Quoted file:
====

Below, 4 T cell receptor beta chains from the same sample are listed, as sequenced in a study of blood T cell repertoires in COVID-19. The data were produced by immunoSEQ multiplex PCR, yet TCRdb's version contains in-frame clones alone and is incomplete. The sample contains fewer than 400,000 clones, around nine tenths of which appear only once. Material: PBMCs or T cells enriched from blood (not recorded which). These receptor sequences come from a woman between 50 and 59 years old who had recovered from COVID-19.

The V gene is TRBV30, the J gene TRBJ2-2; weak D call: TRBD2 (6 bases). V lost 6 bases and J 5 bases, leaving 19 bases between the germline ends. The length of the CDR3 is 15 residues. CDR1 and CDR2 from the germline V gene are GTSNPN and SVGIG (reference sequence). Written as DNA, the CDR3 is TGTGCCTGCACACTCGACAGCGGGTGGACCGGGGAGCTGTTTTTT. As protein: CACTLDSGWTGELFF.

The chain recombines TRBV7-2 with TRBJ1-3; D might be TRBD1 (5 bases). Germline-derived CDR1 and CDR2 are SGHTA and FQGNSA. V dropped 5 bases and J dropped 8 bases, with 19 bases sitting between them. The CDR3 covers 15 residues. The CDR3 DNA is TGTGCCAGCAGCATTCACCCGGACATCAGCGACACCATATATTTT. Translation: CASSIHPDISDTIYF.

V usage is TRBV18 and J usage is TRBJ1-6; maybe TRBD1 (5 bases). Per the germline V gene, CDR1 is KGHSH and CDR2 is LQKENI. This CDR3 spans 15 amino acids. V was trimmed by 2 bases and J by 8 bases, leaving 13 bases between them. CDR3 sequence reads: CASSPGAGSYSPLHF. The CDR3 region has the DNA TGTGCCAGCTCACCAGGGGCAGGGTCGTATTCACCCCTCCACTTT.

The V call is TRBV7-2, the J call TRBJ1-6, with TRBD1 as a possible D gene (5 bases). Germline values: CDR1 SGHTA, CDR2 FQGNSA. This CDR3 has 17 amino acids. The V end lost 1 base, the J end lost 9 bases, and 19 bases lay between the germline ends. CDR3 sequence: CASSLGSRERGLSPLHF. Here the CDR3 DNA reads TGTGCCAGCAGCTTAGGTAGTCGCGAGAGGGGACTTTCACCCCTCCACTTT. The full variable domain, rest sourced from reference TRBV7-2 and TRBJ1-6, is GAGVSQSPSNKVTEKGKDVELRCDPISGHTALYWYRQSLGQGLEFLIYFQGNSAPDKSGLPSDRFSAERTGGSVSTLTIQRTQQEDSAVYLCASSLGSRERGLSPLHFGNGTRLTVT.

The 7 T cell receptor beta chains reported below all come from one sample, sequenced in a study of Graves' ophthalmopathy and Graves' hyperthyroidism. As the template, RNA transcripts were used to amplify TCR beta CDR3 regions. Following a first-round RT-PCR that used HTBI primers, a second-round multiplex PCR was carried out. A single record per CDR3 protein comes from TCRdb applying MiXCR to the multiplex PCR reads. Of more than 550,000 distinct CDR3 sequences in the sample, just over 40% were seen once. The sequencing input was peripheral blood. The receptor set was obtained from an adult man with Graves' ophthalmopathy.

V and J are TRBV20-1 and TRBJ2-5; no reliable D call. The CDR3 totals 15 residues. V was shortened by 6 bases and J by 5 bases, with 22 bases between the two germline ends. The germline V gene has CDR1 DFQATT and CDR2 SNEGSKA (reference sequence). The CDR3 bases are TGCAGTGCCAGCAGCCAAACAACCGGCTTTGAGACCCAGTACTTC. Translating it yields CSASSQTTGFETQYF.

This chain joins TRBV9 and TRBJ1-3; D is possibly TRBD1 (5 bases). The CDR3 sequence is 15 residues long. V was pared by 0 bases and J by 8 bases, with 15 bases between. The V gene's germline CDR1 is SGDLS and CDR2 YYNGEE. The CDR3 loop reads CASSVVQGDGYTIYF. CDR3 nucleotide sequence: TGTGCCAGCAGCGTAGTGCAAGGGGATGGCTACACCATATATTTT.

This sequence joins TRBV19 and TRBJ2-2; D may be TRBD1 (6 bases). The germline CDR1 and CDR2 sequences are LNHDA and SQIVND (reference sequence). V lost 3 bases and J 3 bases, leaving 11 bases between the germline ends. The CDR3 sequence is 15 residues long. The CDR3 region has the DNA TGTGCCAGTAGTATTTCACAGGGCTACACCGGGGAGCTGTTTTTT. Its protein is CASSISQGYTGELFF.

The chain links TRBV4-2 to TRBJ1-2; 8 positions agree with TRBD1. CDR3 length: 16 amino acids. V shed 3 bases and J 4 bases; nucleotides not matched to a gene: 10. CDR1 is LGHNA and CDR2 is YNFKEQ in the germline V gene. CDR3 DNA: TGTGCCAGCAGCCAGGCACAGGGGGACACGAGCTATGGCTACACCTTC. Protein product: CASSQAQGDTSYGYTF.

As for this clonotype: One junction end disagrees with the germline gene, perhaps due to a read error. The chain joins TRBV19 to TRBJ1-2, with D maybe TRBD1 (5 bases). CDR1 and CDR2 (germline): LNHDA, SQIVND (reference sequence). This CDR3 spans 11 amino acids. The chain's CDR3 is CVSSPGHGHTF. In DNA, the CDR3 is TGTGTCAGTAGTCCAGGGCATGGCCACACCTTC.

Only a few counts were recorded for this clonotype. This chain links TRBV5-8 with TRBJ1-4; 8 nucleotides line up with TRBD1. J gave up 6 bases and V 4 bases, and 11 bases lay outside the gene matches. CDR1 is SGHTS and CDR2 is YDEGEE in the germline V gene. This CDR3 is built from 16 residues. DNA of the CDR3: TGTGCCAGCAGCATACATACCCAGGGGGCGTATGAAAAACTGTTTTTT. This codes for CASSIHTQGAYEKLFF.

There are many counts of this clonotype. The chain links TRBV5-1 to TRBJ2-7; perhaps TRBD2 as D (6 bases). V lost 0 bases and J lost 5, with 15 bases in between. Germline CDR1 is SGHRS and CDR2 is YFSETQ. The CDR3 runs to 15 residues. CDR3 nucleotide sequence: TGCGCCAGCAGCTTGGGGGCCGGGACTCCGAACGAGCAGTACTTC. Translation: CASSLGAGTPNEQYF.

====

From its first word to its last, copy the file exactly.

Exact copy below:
Below, 4 T cell receptor beta chains from the same sample are listed, as sequenced in a study of blood T cell repertoires in COVID-19. The data were produced by immunoSEQ multiplex PCR, yet TCRdb's version contains in-frame clones alone and is incomplete. The sample contains fewer than 400,000 clones, around nine tenths of which appear only once. Material: PBMCs or T cells enriched from blood (not recorded which). These receptor sequences come from a woman between 50 and 59 years old who had recovered from COVID-19.

The V gene is TRBV30, the J gene TRBJ2-2; weak D call: TRBD2 (6 bases). V lost 6 bases and J 5 bases, leaving 19 bases between the germline ends. The length of the CDR3 is 15 residues. CDR1 and CDR2 from the germline V gene are GTSNPN and SVGIG (reference sequence). Written as DNA, the CDR3 is TGTGCCTGCACACTCGACAGCGGGTGGACCGGGGAGCTGTTTTTT. As protein: CACTLDSGWTGELFF.

The chain recombines TRBV7-2 with TRBJ1-3; D might be TRBD1 (5 bases). Germline-derived CDR1 and CDR2 are SGHTA and FQGNSA. V dropped 5 bases and J dropped 8 bases, with 19 bases sitting between them. The CDR3 covers 15 residues. The CDR3 DNA is TGTGCCAGCAGCATTCACCCGGACATCAGCGACACCATATATTTT. Translation: CASSIHPDISDTIYF.

V usage is TRBV18 and J usage is TRBJ1-6; maybe TRBD1 (5 bases). Per the germline V gene, CDR1 is KGHSH and CDR2 is LQKENI. This CDR3 spans 15 amino acids. V was trimmed by 2 bases and J by 8 bases, leaving 13 bases between them. CDR3 sequence reads: CASSPGAGSYSPLHF. The CDR3 region has the DNA TGTGCCAGCTCACCAGGGGCAGGGTCGTATTCACCCCTCCACTTT.

The V call is TRBV7-2, the J call TRBJ1-6, with TRBD1 as a possible D gene (5 bases). Germline values: CDR1 SGHTA, CDR2 FQGNSA. This CDR3 has 17 amino acids. The V end lost 1 base, the J end lost 9 bases, and 19 bases lay between the germline ends. CDR3 sequence: CASSLGSRERGLSPLHF. Here the CDR3 DNA reads TGTGCCAGCAGCTTAGGTAGTCGCGAGAGGGGACTTTCACCCCTCCACTTT. The full variable domain, rest sourced from reference TRBV7-2 and TRBJ1-6, is GAGVSQSPSNKVTEKGKDVELRCDPISGHTALYWYRQSLGQGLEFLIYFQGNSAPDKSGLPSDRFSAERTGGSVSTLTIQRTQQEDSAVYLCASSLGSRERGLSPLHFGNGTRLTVT.

The 7 T cell receptor beta chains reported below all come from one sample, sequenced in a study of Graves' ophthalmopathy and Graves' hyperthyroidism. As the template, RNA transcripts were used to amplify TCR beta CDR3 regions. Following a first-round RT-PCR that used HTBI primers, a second-round multiplex PCR was carried out. A single record per CDR3 protein comes from TCRdb applying MiXCR to the multiplex PCR reads. Of more than 550,000 distinct CDR3 sequences in the sample, just over 40% were seen once. The sequencing input was peripheral blood. The receptor set was obtained from an adult man with Graves' ophthalmopathy.

V and J are TRBV20-1 and TRBJ2-5; no reliable D call. The CDR3 totals 15 residues. V was shortened by 6 bases and J by 5 bases, with 22 bases between the two germline ends. The germline V gene has CDR1 DFQATT and CDR2 SNEGSKA (reference sequence). The CDR3 bases are TGCAGTGCCAGCAGCCAAACAACCGGCTTTGAGACCCAGTACTTC. Translating it yields CSASSQTTGFETQYF.

This chain joins TRBV9 and TRBJ1-3; D is possibly TRBD1 (5 bases). The CDR3 sequence is 15 residues long. V was pared by 0 bases and J by 8 bases, with 15 bases between. The V gene's germline CDR1 is SGDLS and CDR2 YYNGEE. The CDR3 loop reads CASSVVQGDGYTIYF. CDR3 nucleotide sequence: TGTGCCAGCAGCGTAGTGCAAGGGGATGGCTACACCATATATTTT.

This sequence joins TRBV19 and TRBJ2-2; D may be TRBD1 (6 bases). The germline CDR1 and CDR2 sequences are LNHDA and SQIVND (reference sequence). V lost 3 bases and J 3 bases, leaving 11 bases between the germline ends. The CDR3 sequence is 15 residues long. The CDR3 region has the DNA TGTGCCAGTAGTATTTCACAGGGCTACACCGGGGAGCTGTTTTTT. Its protein is CASSISQGYTGELFF.

The chain links TRBV4-2 to TRBJ1-2; 8 positions agree with TRBD1. CDR3 length: 16 amino acids. V shed 3 bases and J 4 bases; nucleotides not matched to a gene: 10. CDR1 is LGHNA and CDR2 is YNFKEQ in the germline V gene. CDR3 DNA: TGTGCCAGCAGCCAGGCACAGGGGGACACGAGCTATGGCTACACCTTC. Protein product: CASSQAQGDTSYGYTF.

As for this clonotype: One junction end disagrees with the germline gene, perhaps due to a read error. The chain joins TRBV19 to TRBJ1-2, with D maybe TRBD1 (5 bases). CDR1 and CDR2 (germline): LNHDA, SQIVND (reference sequence). This CDR3 spans 11 amino acids. The chain's CDR3 is CVSSPGHGHTF. In DNA, the CDR3 is TGTGTCAGTAGTCCAGGGCATGGCCACACCTTC.

Only a few counts were recorded for this clonotype. This chain links TRBV5-8 with TRBJ1-4; 8 nucleotides line up with TRBD1. J gave up 6 bases and V 4 bases, and 11 bases lay outside the gene matches. CDR1 is SGHTS and CDR2 is YDEGEE in the germline V gene. This CDR3 is built from 16 residues. DNA of the CDR3: TGTGCCAGCAGCATACATACCCAGGGGGCGTATGAAAAACTGTTTTTT. This codes for CASSIHTQGAYEKLFF.

There are many counts of this clonotype. The chain links TRBV5-1 to TRBJ2-7; perhaps TRBD2 as D (6 bases). V lost 0 bases and J lost 5, with 15 bases in between. Germline CDR1 is SGHRS and CDR2 is YFSETQ. The CDR3 runs to 15 residues. CDR3 nucleotide sequence: TGCGCCAGCAGCTTGGGGGCCGGGACTCCGAACGAGCAGTACTTC. Translation: CASSLGAGTPNEQYF.